Guest Opinion: Focus on serious crimes, not marijuana
Guest opinion

Guest Opinion: Focus on serious crimes, not marijuana

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I began my law enforcement career in Missouri in 1997. I helped develop the first sex crimes unit in the Lincoln County Sheriff’s Department and was the first female officer to join the SWAT team.

I later worked as a police officer and gang investigator for the city of Louisiana, Missouri, before becoming the chief of the Winfield Police Department for four years.

Last year, Missouri voters approved a constitutional amendment to allow people with debilitating health issues to legally and safely access medical marijuana if recommended by their healthcare provider.

Nebraskans for Medical Marijuana is a campaign committee working to accomplish a similar goal. Just like Missouri’s law, their proposed initiative would create legal protections for patients with serious health issues who use medical marijuana under the guidance of a doctor or nurse.

The bill would also allow the legislature to enact a law to regulate and oversee the production of medical marijuana by cultivators and sales via state-licensed dispensaries. Facilities would be held to strict consumer safety standards and undergo regular inspections.

Fears that reforming marijuana laws somehow leads to increasing crime and public safety problems is refuted by the evidence.

In a 2018 study published in "Police Quarterly," researchers looked at the number of crimes solved both before and after passage of significant marijuana policy reforms. The authors of the report wrote that their findings suggest that “right around the time of legalization, clearance rate [the percentage of certain types of crimes solved] trends seemed to increase for violent crime in general.”

My passion for serving my community through law enforcement was rooted in my mission to prevent sexual assault and protect those who have been victimized. Treating marijuana as a criminal issue bogs down our court system and distracts police officers from far more pressing crimes, such as rape and domestic assault.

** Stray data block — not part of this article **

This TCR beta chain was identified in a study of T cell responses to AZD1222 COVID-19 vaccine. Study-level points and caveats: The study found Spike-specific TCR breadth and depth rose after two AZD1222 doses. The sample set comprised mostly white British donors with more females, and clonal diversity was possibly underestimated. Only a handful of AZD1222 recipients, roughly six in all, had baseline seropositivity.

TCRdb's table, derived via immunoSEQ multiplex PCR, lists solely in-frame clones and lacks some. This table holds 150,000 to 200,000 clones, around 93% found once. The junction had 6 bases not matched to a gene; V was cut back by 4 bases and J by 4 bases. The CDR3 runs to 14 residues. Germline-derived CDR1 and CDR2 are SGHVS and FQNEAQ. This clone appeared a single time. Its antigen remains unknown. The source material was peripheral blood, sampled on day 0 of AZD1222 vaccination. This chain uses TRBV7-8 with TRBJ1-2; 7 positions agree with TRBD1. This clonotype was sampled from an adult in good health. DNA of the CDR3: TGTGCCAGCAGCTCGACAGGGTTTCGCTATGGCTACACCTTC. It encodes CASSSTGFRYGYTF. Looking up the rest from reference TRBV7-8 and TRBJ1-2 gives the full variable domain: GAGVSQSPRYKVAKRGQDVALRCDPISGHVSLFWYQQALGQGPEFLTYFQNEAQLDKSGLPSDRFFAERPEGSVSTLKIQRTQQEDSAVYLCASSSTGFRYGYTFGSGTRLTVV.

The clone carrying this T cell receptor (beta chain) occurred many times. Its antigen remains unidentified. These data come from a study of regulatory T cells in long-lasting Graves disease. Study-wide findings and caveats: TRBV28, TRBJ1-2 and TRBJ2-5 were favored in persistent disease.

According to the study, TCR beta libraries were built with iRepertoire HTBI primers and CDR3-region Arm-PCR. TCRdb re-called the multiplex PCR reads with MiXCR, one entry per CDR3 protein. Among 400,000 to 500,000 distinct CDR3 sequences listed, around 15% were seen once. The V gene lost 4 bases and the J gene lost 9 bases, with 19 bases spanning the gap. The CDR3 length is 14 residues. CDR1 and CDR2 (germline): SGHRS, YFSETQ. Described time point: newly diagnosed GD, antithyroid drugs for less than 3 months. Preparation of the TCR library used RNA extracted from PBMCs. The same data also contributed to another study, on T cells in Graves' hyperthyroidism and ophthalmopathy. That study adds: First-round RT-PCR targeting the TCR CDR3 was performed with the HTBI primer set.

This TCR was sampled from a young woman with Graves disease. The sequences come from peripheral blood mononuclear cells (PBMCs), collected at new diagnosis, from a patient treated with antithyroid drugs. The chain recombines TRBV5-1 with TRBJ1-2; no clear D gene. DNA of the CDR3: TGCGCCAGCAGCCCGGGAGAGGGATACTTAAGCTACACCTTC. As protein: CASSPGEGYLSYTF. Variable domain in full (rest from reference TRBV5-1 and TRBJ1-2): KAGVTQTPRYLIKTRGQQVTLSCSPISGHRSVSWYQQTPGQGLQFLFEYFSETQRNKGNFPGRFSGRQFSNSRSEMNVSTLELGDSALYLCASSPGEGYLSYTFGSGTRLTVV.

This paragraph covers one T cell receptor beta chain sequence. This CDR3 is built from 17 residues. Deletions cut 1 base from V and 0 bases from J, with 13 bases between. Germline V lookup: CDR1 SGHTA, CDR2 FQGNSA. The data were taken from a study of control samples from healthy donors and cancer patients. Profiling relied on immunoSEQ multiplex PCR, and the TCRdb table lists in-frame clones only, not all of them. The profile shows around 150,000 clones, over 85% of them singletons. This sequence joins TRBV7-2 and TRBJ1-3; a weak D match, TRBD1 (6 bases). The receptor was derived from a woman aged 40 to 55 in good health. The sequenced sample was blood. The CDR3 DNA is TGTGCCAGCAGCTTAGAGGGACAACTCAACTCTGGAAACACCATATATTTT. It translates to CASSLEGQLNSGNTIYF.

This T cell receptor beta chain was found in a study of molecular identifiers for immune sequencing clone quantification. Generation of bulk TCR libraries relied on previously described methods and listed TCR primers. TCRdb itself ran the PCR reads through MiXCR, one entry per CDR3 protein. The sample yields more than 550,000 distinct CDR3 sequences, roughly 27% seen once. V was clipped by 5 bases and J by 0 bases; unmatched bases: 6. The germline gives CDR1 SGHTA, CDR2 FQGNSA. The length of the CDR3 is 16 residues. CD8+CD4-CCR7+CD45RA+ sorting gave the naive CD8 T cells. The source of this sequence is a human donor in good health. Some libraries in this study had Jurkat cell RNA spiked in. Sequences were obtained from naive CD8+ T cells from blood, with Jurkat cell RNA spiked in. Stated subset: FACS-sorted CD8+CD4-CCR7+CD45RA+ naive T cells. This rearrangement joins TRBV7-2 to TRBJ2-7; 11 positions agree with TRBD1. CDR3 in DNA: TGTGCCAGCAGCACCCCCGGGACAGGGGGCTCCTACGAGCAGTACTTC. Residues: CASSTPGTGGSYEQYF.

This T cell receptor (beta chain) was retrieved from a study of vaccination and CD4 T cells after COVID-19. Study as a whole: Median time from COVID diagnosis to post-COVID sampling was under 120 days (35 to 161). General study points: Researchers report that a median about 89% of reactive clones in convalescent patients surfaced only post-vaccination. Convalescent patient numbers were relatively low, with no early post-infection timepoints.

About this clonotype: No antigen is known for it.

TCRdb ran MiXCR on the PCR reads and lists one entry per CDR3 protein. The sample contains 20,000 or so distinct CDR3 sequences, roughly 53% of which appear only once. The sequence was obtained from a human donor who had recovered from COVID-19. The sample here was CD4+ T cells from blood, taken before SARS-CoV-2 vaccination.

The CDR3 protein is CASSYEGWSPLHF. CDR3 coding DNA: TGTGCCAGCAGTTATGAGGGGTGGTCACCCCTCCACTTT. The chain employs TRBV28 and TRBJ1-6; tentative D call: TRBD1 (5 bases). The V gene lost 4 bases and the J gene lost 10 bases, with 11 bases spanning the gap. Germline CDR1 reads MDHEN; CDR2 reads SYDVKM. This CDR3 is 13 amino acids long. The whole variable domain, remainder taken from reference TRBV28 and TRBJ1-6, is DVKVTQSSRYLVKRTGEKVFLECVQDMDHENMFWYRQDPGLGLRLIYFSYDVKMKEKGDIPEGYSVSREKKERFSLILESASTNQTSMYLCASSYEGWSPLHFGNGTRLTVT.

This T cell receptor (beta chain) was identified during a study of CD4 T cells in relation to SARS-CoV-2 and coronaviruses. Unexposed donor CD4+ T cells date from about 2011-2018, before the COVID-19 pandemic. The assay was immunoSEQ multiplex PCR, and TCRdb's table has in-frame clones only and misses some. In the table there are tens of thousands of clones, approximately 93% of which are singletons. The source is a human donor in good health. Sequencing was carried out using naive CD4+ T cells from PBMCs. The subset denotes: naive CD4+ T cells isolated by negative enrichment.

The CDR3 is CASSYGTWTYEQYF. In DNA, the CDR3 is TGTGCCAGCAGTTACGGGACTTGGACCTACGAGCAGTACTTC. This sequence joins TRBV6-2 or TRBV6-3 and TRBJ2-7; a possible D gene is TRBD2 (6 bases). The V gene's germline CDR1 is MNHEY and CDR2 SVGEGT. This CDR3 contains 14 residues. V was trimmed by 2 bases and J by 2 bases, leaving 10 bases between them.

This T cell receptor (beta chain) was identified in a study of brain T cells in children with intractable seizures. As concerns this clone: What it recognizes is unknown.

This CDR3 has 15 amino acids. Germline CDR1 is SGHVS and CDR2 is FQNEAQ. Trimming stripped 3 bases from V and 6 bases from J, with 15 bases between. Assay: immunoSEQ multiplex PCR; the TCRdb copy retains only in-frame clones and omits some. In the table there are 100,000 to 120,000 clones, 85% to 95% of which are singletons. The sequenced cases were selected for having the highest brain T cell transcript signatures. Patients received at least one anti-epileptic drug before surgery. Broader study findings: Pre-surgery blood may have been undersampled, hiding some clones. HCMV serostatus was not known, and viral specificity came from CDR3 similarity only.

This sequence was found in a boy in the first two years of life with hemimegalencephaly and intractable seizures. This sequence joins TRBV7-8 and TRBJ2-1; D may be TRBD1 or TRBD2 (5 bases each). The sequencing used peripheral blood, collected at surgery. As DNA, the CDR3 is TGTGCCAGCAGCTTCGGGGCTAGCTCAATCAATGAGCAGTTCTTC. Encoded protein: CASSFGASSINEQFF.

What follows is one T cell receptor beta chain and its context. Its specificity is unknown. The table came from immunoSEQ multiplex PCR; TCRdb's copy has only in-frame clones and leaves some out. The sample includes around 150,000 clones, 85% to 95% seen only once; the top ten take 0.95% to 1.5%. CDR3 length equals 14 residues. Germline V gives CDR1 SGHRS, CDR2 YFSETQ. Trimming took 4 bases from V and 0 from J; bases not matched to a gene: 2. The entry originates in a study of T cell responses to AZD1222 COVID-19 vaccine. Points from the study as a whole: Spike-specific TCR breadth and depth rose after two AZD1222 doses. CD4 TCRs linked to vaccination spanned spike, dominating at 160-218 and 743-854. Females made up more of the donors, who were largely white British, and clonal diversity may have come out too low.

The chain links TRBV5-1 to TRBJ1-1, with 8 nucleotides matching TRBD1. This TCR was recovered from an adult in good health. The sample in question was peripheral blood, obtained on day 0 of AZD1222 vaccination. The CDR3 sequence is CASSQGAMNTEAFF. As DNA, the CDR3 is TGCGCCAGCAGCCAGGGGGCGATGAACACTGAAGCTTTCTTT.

Since retiring, I now volunteer my time to help change laws that I learned are unjust during my time as an active officer. I joined the Law Enforcement Action Partnership (LEAP), a nonprofit organization and coalition of people with a background in law enforcement who know that our nation’s drug laws have done more harm than good. LEAP understands that legalizing marijuana actually makes our communities safer.

Missourians passed Amendment 2 to legalize medical marijuana because they knew that the decades of fear-mongering and scare tactics around marijuana were unfounded. Many also take the view that the government should not criminalize people who are simply seeking relief for a serious, often painful, health issue. I agree; the decision to use medical marijuana should be made by patients and their doctors, not politicians.

Just like Nebraska, lawmakers in Missouri’s state legislature had ignored the will of their constituents, many of whom were patients or family members witnessing a loved one suffer. Thankfully, the ballot measure process allowed voters to go around their legislators who clung to decades-old “reefer madness” visions of a totally drug-free world that is simply not possible.

It’s time for Nebraska to turn the corner and join the 33 U.S. states with functional medical marijuana programs. If the Nebraskans for Medical Marijuana campaign succeeds, the will of the people will finally prevail on this critical issue.

Take it from me: As a former police chief, I can tell you that legalizing medical marijuana is the right thing to do.

Betty Taylor is the retired police chief of Winfield, Missouri. She is a speaker for Law Enforcement Action Partnership (LEAP), a nonprofit group of police, prosecutors, judges, and other law enforcement officials working to improve the criminal justice system.

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